Hardening. Part two: Why?


To what temperature I heat to, how long to keep the knife at this temperature: the manufacturer often presents it at a temperature scale but usually without the time of Austenitization! In what do I cool it in, how fast do I do it, are even harder questions. The manufacturer often provides special CCT (Continuous Cooling Transformation) diagrams, which are different for different steels, and  additionally they change with the annealing temperature for the same steel! https://en.wikipedia.org/wiki/Continuous_cooling_transformation With the help of these graphs people with specialist training are able to calculate the required cooling rate, as well as quite accurately determine the properties of the steel after such cooling. Knowing the cooling speed you can choose the required cooling medium (it is determined by the thickness of detail for example), its temperature, etc.

This is where the first difficulty comes in: most knife manufacturers do not have the expertise and experience to do it!

Everyone wants a hard knife, well hardened, with a high impact resistance, to keep it sharp for a long time, just perfectly tempered.

                There are two solutions. Knifemaker has the appropriate, specialized knowledge or hires a heat treatment engineer. Determining the properties of steel after heat treatment, using appropriate diagrams and training, the optimal heat treatment is developed. The second solution is for the knifemaker to learn by his mistakes, often for months and years, on the basis of trial and error. With experience he gets a recipe for good steel.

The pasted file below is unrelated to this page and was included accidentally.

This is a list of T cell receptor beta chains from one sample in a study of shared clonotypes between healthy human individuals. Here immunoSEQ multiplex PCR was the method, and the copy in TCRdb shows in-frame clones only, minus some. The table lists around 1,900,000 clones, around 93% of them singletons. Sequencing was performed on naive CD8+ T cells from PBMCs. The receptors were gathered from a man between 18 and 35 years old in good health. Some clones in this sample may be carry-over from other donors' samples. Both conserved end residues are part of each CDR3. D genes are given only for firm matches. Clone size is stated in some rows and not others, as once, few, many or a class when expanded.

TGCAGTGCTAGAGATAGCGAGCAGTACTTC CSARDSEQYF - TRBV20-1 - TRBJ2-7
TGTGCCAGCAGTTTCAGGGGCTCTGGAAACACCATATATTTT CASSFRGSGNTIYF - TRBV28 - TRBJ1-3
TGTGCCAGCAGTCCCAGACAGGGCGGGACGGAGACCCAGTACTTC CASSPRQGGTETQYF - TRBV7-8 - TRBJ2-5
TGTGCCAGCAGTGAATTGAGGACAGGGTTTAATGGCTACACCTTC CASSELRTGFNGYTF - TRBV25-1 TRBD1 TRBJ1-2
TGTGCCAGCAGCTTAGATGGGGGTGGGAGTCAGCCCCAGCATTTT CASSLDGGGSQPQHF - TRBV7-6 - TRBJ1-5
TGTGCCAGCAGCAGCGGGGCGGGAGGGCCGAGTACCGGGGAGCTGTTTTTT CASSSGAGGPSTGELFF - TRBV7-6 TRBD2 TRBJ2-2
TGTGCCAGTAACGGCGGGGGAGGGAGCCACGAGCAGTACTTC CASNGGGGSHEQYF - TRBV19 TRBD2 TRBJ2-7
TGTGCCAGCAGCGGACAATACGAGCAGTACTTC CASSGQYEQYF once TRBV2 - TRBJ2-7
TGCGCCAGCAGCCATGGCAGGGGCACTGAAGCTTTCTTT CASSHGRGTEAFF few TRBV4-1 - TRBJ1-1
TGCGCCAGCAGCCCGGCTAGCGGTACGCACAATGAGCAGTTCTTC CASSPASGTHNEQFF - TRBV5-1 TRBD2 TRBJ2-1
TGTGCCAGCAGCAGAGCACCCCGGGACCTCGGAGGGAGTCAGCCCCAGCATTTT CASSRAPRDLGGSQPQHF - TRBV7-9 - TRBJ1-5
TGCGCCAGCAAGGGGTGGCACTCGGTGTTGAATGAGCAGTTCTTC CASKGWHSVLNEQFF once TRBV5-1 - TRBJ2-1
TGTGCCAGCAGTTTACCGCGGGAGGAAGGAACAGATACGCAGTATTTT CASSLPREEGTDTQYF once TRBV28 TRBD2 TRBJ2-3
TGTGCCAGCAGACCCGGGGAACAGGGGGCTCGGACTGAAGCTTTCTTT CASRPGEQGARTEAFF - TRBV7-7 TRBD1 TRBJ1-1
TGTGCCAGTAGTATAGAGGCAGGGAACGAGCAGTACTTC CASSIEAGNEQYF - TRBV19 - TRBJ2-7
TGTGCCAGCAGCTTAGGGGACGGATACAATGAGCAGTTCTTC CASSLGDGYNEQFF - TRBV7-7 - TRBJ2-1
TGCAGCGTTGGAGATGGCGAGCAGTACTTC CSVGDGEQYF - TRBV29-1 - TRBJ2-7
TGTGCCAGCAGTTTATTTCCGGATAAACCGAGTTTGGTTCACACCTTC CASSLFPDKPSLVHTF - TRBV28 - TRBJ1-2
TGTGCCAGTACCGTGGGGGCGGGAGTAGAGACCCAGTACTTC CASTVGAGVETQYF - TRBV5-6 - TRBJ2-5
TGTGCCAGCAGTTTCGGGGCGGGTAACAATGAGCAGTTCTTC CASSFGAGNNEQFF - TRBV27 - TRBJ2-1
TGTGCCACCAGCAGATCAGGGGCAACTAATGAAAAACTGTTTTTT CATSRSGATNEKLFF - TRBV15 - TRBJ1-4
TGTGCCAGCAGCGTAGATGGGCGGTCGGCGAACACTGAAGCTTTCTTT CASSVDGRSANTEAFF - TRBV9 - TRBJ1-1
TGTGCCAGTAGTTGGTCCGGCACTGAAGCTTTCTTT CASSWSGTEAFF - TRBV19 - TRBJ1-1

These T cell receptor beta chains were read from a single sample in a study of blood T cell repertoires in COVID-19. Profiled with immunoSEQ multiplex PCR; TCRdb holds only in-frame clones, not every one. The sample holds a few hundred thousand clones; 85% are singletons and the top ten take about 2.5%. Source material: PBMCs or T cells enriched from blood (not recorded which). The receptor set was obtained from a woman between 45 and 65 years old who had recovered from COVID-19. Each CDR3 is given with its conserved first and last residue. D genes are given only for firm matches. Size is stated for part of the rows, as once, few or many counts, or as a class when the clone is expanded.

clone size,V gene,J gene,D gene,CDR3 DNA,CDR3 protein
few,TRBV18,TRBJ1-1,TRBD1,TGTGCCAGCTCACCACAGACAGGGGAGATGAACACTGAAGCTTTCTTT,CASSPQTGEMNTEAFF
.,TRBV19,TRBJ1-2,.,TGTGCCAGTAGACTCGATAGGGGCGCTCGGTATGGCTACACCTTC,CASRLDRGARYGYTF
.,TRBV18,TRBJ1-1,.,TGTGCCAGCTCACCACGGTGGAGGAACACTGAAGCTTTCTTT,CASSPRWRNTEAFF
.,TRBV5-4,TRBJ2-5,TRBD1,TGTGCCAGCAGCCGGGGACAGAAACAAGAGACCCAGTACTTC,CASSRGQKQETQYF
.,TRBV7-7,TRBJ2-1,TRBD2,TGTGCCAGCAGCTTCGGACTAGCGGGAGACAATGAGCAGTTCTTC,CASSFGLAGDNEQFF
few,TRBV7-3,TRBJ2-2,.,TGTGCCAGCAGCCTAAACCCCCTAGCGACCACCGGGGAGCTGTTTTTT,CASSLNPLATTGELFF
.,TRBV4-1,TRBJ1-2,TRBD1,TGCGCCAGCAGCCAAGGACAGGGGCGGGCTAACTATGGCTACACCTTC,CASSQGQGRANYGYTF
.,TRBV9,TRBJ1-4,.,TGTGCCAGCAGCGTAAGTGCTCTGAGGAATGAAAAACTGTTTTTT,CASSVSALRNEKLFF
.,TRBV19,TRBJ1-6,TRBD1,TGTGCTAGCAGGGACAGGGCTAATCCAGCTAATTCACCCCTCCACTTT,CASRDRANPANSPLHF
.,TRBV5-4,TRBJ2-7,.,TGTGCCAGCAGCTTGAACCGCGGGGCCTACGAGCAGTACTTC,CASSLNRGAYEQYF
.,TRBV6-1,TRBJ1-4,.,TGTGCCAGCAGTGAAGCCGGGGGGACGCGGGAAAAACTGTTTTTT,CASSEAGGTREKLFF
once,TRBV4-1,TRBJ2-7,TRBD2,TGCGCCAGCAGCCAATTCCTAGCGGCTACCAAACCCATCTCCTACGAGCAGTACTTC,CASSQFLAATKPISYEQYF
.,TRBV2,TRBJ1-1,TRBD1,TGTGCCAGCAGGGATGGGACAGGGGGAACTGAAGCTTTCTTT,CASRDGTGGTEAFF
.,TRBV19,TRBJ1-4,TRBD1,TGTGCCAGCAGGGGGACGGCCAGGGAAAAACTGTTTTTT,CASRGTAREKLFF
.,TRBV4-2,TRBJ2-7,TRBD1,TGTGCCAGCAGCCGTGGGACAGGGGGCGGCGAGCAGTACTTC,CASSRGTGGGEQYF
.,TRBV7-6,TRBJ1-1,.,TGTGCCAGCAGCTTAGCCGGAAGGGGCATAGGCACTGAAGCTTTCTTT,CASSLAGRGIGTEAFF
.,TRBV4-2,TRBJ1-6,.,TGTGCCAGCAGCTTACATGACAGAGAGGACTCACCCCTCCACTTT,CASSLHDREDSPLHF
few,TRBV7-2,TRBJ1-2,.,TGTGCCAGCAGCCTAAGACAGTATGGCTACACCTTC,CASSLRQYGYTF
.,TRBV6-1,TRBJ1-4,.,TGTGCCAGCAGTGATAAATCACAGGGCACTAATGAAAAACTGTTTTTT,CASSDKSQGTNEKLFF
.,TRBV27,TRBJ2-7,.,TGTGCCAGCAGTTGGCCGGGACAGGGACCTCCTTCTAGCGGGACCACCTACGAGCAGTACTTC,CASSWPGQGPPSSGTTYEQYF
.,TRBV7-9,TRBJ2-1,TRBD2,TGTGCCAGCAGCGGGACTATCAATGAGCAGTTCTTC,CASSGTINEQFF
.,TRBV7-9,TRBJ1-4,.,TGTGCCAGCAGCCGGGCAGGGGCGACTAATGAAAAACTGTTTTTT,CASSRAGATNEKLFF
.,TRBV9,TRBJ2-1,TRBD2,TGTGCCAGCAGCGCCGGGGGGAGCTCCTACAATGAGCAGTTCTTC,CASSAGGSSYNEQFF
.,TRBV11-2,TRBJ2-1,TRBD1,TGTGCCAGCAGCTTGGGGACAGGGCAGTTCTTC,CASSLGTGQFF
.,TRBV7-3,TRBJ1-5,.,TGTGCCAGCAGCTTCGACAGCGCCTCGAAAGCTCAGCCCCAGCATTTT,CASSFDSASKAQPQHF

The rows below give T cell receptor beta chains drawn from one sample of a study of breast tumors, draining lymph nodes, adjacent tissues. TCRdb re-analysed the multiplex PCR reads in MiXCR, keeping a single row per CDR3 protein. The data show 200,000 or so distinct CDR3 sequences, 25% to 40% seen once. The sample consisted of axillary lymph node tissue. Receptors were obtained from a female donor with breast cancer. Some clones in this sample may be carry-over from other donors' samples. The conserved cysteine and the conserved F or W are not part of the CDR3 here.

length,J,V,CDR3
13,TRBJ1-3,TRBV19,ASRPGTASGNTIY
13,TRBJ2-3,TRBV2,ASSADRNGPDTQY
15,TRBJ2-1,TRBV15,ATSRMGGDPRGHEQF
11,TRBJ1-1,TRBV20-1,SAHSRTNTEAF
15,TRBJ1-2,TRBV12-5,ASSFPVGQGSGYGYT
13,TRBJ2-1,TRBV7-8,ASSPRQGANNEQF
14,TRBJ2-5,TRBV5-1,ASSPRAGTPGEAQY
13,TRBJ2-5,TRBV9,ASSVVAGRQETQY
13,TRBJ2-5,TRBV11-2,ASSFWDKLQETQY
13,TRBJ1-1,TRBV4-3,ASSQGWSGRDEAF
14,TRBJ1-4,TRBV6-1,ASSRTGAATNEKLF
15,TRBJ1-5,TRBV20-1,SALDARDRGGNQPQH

At what temperature should the substance be Austenitized? It is best to select this value from the chart depending on the required hardness!



Fig. 1 Temperature hardening of NC11LV (D2 AISI) steel

                How long should I heat the steel at hardening temperature? It is best to choose from the chart with the hardening temperature!


Fig. 2 Time and temperature of hardening of LH15 steel (52100 AISI)

                I won’t say anything about discovering hardening times and temperatures, I've never done it and I never will... Why discover something that has already been researched? If specialist knowledge is not available, the general recommendations of the manufacturer, the standard norm describing steel, can be used to optimize the process by a number of tests. I don't recommend it, it costs a lot of time and money, and the result is usually not ideal...